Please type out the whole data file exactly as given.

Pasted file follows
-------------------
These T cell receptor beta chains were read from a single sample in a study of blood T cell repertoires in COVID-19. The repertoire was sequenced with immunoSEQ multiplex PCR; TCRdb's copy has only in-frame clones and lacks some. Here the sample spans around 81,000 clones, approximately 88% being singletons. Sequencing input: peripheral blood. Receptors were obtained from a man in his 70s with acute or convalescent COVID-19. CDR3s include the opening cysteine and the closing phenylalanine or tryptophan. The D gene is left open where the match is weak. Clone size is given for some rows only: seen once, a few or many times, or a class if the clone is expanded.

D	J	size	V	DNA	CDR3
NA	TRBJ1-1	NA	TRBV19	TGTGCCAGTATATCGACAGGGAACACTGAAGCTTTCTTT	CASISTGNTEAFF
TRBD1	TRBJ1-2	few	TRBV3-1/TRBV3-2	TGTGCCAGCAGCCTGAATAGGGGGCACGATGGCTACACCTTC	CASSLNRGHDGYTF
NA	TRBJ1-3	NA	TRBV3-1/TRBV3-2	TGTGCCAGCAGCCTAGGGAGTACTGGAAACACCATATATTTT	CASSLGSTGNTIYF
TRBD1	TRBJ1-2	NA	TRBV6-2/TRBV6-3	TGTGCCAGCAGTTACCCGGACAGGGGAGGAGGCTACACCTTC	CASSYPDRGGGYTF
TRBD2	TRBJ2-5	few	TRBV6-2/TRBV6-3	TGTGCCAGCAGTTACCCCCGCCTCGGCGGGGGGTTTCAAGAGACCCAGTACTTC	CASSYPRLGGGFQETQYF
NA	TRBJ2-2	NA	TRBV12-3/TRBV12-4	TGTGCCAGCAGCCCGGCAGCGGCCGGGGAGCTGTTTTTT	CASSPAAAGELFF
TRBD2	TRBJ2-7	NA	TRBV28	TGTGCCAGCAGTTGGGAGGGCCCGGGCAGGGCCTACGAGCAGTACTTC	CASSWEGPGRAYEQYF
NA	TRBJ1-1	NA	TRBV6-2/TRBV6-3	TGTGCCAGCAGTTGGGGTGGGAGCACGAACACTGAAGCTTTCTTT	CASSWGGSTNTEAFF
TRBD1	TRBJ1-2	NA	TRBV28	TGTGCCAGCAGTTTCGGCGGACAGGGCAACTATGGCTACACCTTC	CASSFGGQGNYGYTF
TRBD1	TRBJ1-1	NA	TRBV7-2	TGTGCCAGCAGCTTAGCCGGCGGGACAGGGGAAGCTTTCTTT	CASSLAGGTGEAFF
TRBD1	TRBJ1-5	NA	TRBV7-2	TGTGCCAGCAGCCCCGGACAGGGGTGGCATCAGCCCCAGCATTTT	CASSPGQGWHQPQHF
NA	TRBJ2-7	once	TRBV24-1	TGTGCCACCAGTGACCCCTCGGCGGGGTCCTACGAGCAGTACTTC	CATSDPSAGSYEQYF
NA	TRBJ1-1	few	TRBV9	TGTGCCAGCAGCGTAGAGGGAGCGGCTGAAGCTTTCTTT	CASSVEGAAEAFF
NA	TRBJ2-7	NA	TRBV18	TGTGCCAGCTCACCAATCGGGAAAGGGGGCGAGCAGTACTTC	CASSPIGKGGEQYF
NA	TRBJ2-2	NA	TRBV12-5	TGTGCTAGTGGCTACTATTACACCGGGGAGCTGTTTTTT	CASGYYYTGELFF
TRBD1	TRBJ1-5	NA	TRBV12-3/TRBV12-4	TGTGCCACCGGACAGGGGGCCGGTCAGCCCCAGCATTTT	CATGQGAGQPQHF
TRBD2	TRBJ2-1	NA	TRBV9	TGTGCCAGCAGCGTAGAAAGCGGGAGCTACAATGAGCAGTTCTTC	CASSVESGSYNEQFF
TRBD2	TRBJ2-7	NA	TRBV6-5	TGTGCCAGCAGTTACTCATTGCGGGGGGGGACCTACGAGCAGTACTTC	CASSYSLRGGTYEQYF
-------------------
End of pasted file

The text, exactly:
These T cell receptor beta chains were read from a single sample in a study of blood T cell repertoires in COVID-19. The repertoire was sequenced with immunoSEQ multiplex PCR; TCRdb's copy has only in-frame clones and lacks some. Here the sample spans around 81,000 clones, approximately 88% being singletons. Sequencing input: peripheral blood. Receptors were obtained from a man in his 70s with acute or convalescent COVID-19. CDR3s include the opening cysteine and the closing phenylalanine or tryptophan. The D gene is left open where the match is weak. Clone size is given for some rows only: seen once, a few or many times, or a class if the clone is expanded.

D	J	size	V	DNA	CDR3
NA	TRBJ1-1	NA	TRBV19	TGTGCCAGTATATCGACAGGGAACACTGAAGCTTTCTTT	CASISTGNTEAFF
TRBD1	TRBJ1-2	few	TRBV3-1/TRBV3-2	TGTGCCAGCAGCCTGAATAGGGGGCACGATGGCTACACCTTC	CASSLNRGHDGYTF
NA	TRBJ1-3	NA	TRBV3-1/TRBV3-2	TGTGCCAGCAGCCTAGGGAGTACTGGAAACACCATATATTTT	CASSLGSTGNTIYF
TRBD1	TRBJ1-2	NA	TRBV6-2/TRBV6-3	TGTGCCAGCAGTTACCCGGACAGGGGAGGAGGCTACACCTTC	CASSYPDRGGGYTF
TRBD2	TRBJ2-5	few	TRBV6-2/TRBV6-3	TGTGCCAGCAGTTACCCCCGCCTCGGCGGGGGGTTTCAAGAGACCCAGTACTTC	CASSYPRLGGGFQETQYF
NA	TRBJ2-2	NA	TRBV12-3/TRBV12-4	TGTGCCAGCAGCCCGGCAGCGGCCGGGGAGCTGTTTTTT	CASSPAAAGELFF
TRBD2	TRBJ2-7	NA	TRBV28	TGTGCCAGCAGTTGGGAGGGCCCGGGCAGGGCCTACGAGCAGTACTTC	CASSWEGPGRAYEQYF
NA	TRBJ1-1	NA	TRBV6-2/TRBV6-3	TGTGCCAGCAGTTGGGGTGGGAGCACGAACACTGAAGCTTTCTTT	CASSWGGSTNTEAFF
TRBD1	TRBJ1-2	NA	TRBV28	TGTGCCAGCAGTTTCGGCGGACAGGGCAACTATGGCTACACCTTC	CASSFGGQGNYGYTF
TRBD1	TRBJ1-1	NA	TRBV7-2	TGTGCCAGCAGCTTAGCCGGCGGGACAGGGGAAGCTTTCTTT	CASSLAGGTGEAFF
TRBD1	TRBJ1-5	NA	TRBV7-2	TGTGCCAGCAGCCCCGGACAGGGGTGGCATCAGCCCCAGCATTTT	CASSPGQGWHQPQHF
NA	TRBJ2-7	once	TRBV24-1	TGTGCCACCAGTGACCCCTCGGCGGGGTCCTACGAGCAGTACTTC	CATSDPSAGSYEQYF
NA	TRBJ1-1	few	TRBV9	TGTGCCAGCAGCGTAGAGGGAGCGGCTGAAGCTTTCTTT	CASSVEGAAEAFF
NA	TRBJ2-7	NA	TRBV18	TGTGCCAGCTCACCAATCGGGAAAGGGGGCGAGCAGTACTTC	CASSPIGKGGEQYF
NA	TRBJ2-2	NA	TRBV12-5	TGTGCTAGTGGCTACTATTACACCGGGGAGCTGTTTTTT	CASGYYYTGELFF
TRBD1	TRBJ1-5	NA	TRBV12-3/TRBV12-4	TGTGCCACCGGACAGGGGGCCGGTCAGCCCCAGCATTTT	CATGQGAGQPQHF
TRBD2	TRBJ2-1	NA	TRBV9	TGTGCCAGCAGCGTAGAAAGCGGGAGCTACAATGAGCAGTTCTTC	CASSVESGSYNEQFF
TRBD2	TRBJ2-7	NA	TRBV6-5	TGTGCCAGCAGTTACTCATTGCGGGGGGGGACCTACGAGCAGTACTTC	CASSYSLRGGTYEQYF